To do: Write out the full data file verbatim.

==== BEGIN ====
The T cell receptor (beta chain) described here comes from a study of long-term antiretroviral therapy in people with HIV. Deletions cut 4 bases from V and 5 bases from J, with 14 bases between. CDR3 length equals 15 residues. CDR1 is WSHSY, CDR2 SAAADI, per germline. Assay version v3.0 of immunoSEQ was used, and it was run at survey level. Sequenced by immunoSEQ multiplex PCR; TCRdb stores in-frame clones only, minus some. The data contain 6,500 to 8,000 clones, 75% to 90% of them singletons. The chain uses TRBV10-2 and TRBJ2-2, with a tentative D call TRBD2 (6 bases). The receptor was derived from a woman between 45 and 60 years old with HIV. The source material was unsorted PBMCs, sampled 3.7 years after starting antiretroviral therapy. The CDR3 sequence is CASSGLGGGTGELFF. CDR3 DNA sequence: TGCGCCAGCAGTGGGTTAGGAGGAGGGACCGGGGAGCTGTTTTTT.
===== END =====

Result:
The T cell receptor (beta chain) described here comes from a study of long-term antiretroviral therapy in people with HIV. Deletions cut 4 bases from V and 5 bases from J, with 14 bases between. CDR3 length equals 15 residues. CDR1 is WSHSY, CDR2 SAAADI, per germline. Assay version v3.0 of immunoSEQ was used, and it was run at survey level. Sequenced by immunoSEQ multiplex PCR; TCRdb stores in-frame clones only, minus some. The data contain 6,500 to 8,000 clones, 75% to 90% of them singletons. The chain uses TRBV10-2 and TRBJ2-2, with a tentative D call TRBD2 (6 bases). The receptor was derived from a woman between 45 and 60 years old with HIV. The source material was unsorted PBMCs, sampled 3.7 years after starting antiretroviral therapy. The CDR3 sequence is CASSGLGGGTGELFF. CDR3 DNA sequence: TGCGCCAGCAGTGGGTTAGGAGGAGGGACCGGGGAGCTGTTTTTT.